Information submited: 2015-04-09 Modified: 2018-03-22 By: 1
Botanical Name: Aniba rosaeodora

Common Method of Extraction: Steam Distilled

Part Typically Used:

Clear with a yellow tinge


Perfumery Note:

Strength of Initial Aroma: Sweet, woody, fruity, floral aroma.

Aniba Rosaeodora is a species of Magnoliid tree in the Lauraceae family. Its common names are Brazilian Rosewood and Rosewood tree. It grows in parts of the tropical rainforest of South America. It is an endangered species that sees exploitation for its essential oil.

Aniba Rosaeodora
grows in the tropical rainforests of South America. It is found in the Brazilian states of Amapá, Amazonas, and Pará. It is also found in Colombia, Ecuador, Guyana, Peru, Suriname, Venezuela, and French Guiana, where it was formerly more widespread.

Rooswood tree is medium sized, tropical with a reddish bark and heartwood, bearing yellow flowers.

The Aniba Rosaeodora is known as Pau-Rosa in Brazil. The supply of this wood was greatly overused in the past and it now is as difficult to legally trade as elephant ivory.

Rosewood tree is massive, up to 30 meters in height and 2 meters in diameter, and evergreen.

The entire tree is fragrant. Substances in the tree include linalool and rubranine. The top note is sweet, camphoraceous-peppery. The body note is sweet-woody, floral-spicy. The dry - out is medium tenacity, light floral-woody.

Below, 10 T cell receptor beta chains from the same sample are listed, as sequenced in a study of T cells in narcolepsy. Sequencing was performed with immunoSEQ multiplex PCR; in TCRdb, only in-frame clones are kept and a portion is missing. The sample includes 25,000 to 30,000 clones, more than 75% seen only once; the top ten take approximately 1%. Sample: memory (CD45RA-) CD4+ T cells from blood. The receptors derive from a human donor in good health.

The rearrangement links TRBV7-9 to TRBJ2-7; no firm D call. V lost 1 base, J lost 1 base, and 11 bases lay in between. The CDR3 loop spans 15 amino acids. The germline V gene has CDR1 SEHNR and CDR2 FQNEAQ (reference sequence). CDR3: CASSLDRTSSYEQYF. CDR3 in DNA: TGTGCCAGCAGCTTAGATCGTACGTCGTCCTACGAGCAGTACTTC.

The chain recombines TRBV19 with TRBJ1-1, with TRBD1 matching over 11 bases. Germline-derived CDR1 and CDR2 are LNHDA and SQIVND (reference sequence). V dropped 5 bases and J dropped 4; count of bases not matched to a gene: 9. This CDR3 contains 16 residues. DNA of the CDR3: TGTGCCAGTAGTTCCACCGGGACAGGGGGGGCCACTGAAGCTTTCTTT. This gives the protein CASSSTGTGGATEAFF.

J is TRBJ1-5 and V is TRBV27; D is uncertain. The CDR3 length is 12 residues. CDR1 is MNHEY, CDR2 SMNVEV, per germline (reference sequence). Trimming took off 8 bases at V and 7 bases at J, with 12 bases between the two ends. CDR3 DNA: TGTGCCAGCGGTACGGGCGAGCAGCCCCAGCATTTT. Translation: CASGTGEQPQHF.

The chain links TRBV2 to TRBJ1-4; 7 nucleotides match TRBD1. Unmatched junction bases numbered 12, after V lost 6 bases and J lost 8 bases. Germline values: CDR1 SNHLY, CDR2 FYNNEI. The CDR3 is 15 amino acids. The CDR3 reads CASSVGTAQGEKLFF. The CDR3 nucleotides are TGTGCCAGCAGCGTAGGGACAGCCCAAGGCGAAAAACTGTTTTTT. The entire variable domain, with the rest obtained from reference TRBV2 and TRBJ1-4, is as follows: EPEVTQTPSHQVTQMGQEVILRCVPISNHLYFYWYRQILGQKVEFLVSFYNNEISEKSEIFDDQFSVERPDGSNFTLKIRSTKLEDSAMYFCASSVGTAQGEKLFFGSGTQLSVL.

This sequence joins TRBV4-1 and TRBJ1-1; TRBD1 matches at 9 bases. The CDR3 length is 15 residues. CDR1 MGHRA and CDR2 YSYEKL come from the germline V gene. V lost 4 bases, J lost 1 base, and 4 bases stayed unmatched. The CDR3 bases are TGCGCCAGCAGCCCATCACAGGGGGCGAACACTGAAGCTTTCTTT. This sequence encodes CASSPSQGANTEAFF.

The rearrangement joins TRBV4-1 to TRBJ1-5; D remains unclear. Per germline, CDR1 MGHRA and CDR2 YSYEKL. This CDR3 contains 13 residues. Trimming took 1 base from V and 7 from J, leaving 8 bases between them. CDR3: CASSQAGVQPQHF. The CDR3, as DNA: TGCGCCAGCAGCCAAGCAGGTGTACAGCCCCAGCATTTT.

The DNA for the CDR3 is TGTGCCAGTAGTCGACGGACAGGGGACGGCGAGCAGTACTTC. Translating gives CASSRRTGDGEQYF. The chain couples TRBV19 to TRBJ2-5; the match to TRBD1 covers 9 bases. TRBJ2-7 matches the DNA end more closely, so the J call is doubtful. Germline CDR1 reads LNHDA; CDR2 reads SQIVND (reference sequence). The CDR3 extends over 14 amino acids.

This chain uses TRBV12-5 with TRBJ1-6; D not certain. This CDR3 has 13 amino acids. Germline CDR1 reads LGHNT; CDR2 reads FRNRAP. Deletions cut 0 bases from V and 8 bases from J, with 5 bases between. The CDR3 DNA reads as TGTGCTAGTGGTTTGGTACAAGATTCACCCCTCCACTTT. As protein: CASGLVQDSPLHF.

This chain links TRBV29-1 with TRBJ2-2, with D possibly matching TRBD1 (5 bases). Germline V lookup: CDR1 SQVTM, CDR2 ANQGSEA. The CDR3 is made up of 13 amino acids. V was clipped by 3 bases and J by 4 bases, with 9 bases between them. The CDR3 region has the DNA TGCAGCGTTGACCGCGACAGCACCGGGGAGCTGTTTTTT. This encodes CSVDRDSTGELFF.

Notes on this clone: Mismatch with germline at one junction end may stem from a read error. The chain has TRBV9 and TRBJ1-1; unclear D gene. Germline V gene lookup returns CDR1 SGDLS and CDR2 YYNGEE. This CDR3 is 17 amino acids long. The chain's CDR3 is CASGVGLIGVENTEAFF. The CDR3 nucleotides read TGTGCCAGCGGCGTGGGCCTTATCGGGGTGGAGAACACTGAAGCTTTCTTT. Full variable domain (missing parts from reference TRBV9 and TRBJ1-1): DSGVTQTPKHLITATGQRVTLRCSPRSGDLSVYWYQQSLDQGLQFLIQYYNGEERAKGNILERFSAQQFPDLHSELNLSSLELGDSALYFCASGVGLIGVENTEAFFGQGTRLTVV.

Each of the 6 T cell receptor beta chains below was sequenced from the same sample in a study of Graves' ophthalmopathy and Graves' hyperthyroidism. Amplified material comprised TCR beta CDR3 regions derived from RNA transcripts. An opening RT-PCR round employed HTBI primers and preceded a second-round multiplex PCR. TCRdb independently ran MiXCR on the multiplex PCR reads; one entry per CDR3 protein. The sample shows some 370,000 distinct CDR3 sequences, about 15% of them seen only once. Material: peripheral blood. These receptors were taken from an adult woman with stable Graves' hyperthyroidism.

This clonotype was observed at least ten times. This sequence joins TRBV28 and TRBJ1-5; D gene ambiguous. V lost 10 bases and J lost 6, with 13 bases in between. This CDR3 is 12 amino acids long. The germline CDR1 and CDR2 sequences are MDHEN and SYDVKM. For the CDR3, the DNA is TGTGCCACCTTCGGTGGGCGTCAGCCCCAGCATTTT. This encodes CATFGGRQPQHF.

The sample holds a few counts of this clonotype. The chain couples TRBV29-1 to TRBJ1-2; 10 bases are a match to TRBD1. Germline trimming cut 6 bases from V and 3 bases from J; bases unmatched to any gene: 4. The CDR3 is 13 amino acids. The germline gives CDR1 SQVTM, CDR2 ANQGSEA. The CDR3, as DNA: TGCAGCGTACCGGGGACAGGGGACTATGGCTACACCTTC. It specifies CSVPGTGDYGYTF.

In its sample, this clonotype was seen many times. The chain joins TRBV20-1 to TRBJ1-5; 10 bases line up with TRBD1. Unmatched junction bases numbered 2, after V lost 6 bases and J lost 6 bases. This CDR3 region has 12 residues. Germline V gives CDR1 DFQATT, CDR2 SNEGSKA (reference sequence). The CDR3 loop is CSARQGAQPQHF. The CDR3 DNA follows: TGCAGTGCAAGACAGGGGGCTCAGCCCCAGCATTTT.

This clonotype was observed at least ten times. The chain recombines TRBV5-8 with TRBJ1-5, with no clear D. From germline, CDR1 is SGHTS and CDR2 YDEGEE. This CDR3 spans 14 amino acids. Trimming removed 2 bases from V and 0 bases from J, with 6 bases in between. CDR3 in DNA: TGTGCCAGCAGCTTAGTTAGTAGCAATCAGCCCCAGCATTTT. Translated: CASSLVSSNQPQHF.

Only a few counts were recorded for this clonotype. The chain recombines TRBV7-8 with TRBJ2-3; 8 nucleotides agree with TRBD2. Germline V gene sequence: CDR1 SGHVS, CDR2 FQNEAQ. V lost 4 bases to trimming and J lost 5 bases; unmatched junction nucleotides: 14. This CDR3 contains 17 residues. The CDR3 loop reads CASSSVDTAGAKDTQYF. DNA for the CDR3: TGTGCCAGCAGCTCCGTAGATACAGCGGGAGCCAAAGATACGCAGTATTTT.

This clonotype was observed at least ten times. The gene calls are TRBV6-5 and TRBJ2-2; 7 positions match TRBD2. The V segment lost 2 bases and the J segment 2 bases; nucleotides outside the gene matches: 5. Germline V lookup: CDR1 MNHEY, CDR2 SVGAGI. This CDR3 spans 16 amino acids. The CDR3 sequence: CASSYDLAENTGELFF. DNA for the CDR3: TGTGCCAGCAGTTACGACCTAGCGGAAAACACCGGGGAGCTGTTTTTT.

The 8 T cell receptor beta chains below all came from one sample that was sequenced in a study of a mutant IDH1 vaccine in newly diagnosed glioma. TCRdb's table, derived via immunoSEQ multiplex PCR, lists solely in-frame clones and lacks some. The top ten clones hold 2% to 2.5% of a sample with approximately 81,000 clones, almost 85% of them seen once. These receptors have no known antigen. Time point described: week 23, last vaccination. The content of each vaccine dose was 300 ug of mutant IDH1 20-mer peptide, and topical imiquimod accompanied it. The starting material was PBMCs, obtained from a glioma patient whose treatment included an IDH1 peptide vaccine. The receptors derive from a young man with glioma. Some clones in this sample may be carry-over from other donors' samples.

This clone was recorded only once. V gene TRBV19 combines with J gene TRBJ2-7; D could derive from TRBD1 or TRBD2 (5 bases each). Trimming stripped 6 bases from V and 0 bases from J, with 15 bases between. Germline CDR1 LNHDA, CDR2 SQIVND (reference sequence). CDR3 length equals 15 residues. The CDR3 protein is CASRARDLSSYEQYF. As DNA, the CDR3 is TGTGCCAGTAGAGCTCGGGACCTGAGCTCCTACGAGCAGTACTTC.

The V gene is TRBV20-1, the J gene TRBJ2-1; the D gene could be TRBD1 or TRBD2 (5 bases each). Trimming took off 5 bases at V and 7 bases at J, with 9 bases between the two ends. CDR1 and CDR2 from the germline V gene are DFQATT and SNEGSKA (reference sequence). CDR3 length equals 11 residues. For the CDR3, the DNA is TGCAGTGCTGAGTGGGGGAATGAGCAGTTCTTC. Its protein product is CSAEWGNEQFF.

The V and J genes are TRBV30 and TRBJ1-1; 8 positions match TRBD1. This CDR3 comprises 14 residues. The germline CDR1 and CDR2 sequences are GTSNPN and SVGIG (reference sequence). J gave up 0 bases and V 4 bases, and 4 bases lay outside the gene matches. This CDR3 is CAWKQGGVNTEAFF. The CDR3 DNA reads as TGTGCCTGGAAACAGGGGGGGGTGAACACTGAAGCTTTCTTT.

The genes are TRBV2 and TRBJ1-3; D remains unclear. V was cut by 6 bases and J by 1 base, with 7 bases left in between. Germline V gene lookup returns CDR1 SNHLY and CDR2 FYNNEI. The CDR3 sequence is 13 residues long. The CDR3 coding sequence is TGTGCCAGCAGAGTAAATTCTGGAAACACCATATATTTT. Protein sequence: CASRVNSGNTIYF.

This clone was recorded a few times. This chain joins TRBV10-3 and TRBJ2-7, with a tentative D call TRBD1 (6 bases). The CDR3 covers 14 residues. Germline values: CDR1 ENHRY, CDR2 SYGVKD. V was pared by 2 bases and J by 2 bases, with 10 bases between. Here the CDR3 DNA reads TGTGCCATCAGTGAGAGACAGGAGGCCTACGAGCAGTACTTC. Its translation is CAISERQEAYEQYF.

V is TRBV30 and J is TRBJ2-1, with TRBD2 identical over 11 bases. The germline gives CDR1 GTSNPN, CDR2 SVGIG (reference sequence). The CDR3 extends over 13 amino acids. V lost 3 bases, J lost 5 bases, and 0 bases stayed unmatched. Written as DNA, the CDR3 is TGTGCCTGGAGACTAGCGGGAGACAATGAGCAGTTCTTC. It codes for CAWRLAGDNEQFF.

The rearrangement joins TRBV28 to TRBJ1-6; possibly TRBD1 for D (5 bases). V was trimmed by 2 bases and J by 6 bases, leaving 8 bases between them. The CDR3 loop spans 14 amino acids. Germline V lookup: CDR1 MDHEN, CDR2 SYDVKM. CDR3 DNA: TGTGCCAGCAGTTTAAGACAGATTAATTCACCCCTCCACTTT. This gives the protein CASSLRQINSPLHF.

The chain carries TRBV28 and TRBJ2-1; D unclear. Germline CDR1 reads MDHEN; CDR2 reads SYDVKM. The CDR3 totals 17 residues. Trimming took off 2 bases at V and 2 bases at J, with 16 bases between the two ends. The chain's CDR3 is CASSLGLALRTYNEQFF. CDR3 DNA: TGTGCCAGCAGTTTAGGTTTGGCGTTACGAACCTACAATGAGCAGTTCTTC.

The plant is one of the commercially important sources of Rosewood essential oil. The tree is collected in the wild. After felling, the trees are cut into one - meter long logs which are taken to the river bank and stockpiled there. When they arrive at the distillery, the logs are chipped and then steam distilled.

Each tree yields about 1% oil by weight of wood.

Chemical strucuture:

Rosewood oil is a valuable essential oil, especially in perfumery. It contains the substance linalool, which has a number of uses.

Rosewood oil
is rich in linalool, a chemical which can be transformed into a number of derivatives of value to the flavour and fragrance industries, and up until the 1960s Rosewood oil was an important source of natural linalool. With the advent of synthetic linalool this use largely disappeared.
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